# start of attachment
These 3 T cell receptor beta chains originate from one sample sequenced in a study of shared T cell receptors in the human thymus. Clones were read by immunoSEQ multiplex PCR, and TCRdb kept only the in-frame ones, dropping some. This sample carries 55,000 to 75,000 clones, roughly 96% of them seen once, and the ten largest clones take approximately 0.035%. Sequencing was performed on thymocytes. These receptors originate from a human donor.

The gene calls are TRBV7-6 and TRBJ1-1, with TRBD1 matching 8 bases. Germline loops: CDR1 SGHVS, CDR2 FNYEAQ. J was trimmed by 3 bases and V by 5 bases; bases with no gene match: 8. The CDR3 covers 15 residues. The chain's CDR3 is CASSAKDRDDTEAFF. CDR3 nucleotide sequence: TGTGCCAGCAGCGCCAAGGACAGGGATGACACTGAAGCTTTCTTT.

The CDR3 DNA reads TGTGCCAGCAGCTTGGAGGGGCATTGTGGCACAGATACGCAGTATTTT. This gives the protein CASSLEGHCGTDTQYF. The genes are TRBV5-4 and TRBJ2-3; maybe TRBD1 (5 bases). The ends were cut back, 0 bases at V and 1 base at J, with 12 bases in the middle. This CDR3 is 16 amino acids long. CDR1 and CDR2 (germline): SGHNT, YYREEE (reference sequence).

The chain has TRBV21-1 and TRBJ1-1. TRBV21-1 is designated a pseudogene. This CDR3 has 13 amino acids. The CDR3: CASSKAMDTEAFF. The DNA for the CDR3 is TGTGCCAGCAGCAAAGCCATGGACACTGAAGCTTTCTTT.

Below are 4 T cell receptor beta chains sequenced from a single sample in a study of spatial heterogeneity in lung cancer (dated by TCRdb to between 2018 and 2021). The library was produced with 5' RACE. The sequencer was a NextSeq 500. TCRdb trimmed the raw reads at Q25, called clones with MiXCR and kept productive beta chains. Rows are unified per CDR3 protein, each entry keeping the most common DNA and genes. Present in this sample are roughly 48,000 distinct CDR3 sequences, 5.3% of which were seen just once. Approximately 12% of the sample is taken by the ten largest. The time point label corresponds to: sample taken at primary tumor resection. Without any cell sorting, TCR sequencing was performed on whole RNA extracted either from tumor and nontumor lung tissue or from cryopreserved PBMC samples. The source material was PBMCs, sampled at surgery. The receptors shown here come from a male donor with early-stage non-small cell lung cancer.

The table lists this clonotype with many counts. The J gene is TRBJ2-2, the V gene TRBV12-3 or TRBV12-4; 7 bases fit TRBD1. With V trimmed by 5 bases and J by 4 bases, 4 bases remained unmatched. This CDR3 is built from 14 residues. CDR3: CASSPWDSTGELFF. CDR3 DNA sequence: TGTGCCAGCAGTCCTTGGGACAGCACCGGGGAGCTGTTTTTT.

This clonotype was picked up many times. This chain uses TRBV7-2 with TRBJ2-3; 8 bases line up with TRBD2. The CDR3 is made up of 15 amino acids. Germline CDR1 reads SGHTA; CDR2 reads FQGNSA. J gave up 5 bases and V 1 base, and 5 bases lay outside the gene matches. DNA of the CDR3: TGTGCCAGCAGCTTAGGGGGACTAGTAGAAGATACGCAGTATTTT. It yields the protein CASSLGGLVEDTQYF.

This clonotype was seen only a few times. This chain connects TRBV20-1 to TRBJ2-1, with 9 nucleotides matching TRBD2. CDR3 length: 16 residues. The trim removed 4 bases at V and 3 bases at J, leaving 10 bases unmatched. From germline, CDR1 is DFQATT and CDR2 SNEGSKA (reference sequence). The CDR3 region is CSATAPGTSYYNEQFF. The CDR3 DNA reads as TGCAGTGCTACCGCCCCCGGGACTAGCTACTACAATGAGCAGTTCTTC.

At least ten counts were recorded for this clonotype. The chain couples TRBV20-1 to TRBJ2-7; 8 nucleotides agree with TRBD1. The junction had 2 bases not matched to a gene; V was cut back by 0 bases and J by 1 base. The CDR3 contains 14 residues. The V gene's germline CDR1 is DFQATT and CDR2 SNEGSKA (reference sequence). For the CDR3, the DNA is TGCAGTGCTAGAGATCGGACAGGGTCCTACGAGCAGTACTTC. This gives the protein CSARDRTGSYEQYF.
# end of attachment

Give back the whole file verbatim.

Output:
These 3 T cell receptor beta chains originate from one sample sequenced in a study of shared T cell receptors in the human thymus. Clones were read by immunoSEQ multiplex PCR, and TCRdb kept only the in-frame ones, dropping some. This sample carries 55,000 to 75,000 clones, roughly 96% of them seen once, and the ten largest clones take approximately 0.035%. Sequencing was performed on thymocytes. These receptors originate from a human donor.

The gene calls are TRBV7-6 and TRBJ1-1, with TRBD1 matching 8 bases. Germline loops: CDR1 SGHVS, CDR2 FNYEAQ. J was trimmed by 3 bases and V by 5 bases; bases with no gene match: 8. The CDR3 covers 15 residues. The chain's CDR3 is CASSAKDRDDTEAFF. CDR3 nucleotide sequence: TGTGCCAGCAGCGCCAAGGACAGGGATGACACTGAAGCTTTCTTT.

The CDR3 DNA reads TGTGCCAGCAGCTTGGAGGGGCATTGTGGCACAGATACGCAGTATTTT. This gives the protein CASSLEGHCGTDTQYF. The genes are TRBV5-4 and TRBJ2-3; maybe TRBD1 (5 bases). The ends were cut back, 0 bases at V and 1 base at J, with 12 bases in the middle. This CDR3 is 16 amino acids long. CDR1 and CDR2 (germline): SGHNT, YYREEE (reference sequence).

The chain has TRBV21-1 and TRBJ1-1. TRBV21-1 is designated a pseudogene. This CDR3 has 13 amino acids. The CDR3: CASSKAMDTEAFF. The DNA for the CDR3 is TGTGCCAGCAGCAAAGCCATGGACACTGAAGCTTTCTTT.

Below are 4 T cell receptor beta chains sequenced from a single sample in a study of spatial heterogeneity in lung cancer (dated by TCRdb to between 2018 and 2021). The library was produced with 5' RACE. The sequencer was a NextSeq 500. TCRdb trimmed the raw reads at Q25, called clones with MiXCR and kept productive beta chains. Rows are unified per CDR3 protein, each entry keeping the most common DNA and genes. Present in this sample are roughly 48,000 distinct CDR3 sequences, 5.3% of which were seen just once. Approximately 12% of the sample is taken by the ten largest. The time point label corresponds to: sample taken at primary tumor resection. Without any cell sorting, TCR sequencing was performed on whole RNA extracted either from tumor and nontumor lung tissue or from cryopreserved PBMC samples. The source material was PBMCs, sampled at surgery. The receptors shown here come from a male donor with early-stage non-small cell lung cancer.

The table lists this clonotype with many counts. The J gene is TRBJ2-2, the V gene TRBV12-3 or TRBV12-4; 7 bases fit TRBD1. With V trimmed by 5 bases and J by 4 bases, 4 bases remained unmatched. This CDR3 is built from 14 residues. CDR3: CASSPWDSTGELFF. CDR3 DNA sequence: TGTGCCAGCAGTCCTTGGGACAGCACCGGGGAGCTGTTTTTT.

This clonotype was picked up many times. This chain uses TRBV7-2 with TRBJ2-3; 8 bases line up with TRBD2. The CDR3 is made up of 15 amino acids. Germline CDR1 reads SGHTA; CDR2 reads FQGNSA. J gave up 5 bases and V 1 base, and 5 bases lay outside the gene matches. DNA of the CDR3: TGTGCCAGCAGCTTAGGGGGACTAGTAGAAGATACGCAGTATTTT. It yields the protein CASSLGGLVEDTQYF.

This clonotype was seen only a few times. This chain connects TRBV20-1 to TRBJ2-1, with 9 nucleotides matching TRBD2. CDR3 length: 16 residues. The trim removed 4 bases at V and 3 bases at J, leaving 10 bases unmatched. From germline, CDR1 is DFQATT and CDR2 SNEGSKA (reference sequence). The CDR3 region is CSATAPGTSYYNEQFF. The CDR3 DNA reads as TGCAGTGCTACCGCCCCCGGGACTAGCTACTACAATGAGCAGTTCTTC.

At least ten counts were recorded for this clonotype. The chain couples TRBV20-1 to TRBJ2-7; 8 nucleotides agree with TRBD1. The junction had 2 bases not matched to a gene; V was cut back by 0 bases and J by 1 base. The CDR3 contains 14 residues. The V gene's germline CDR1 is DFQATT and CDR2 SNEGSKA (reference sequence). For the CDR3, the DNA is TGCAGTGCTAGAGATCGGACAGGGTCCTACGAGCAGTACTTC. This gives the protein CSARDRTGSYEQYF.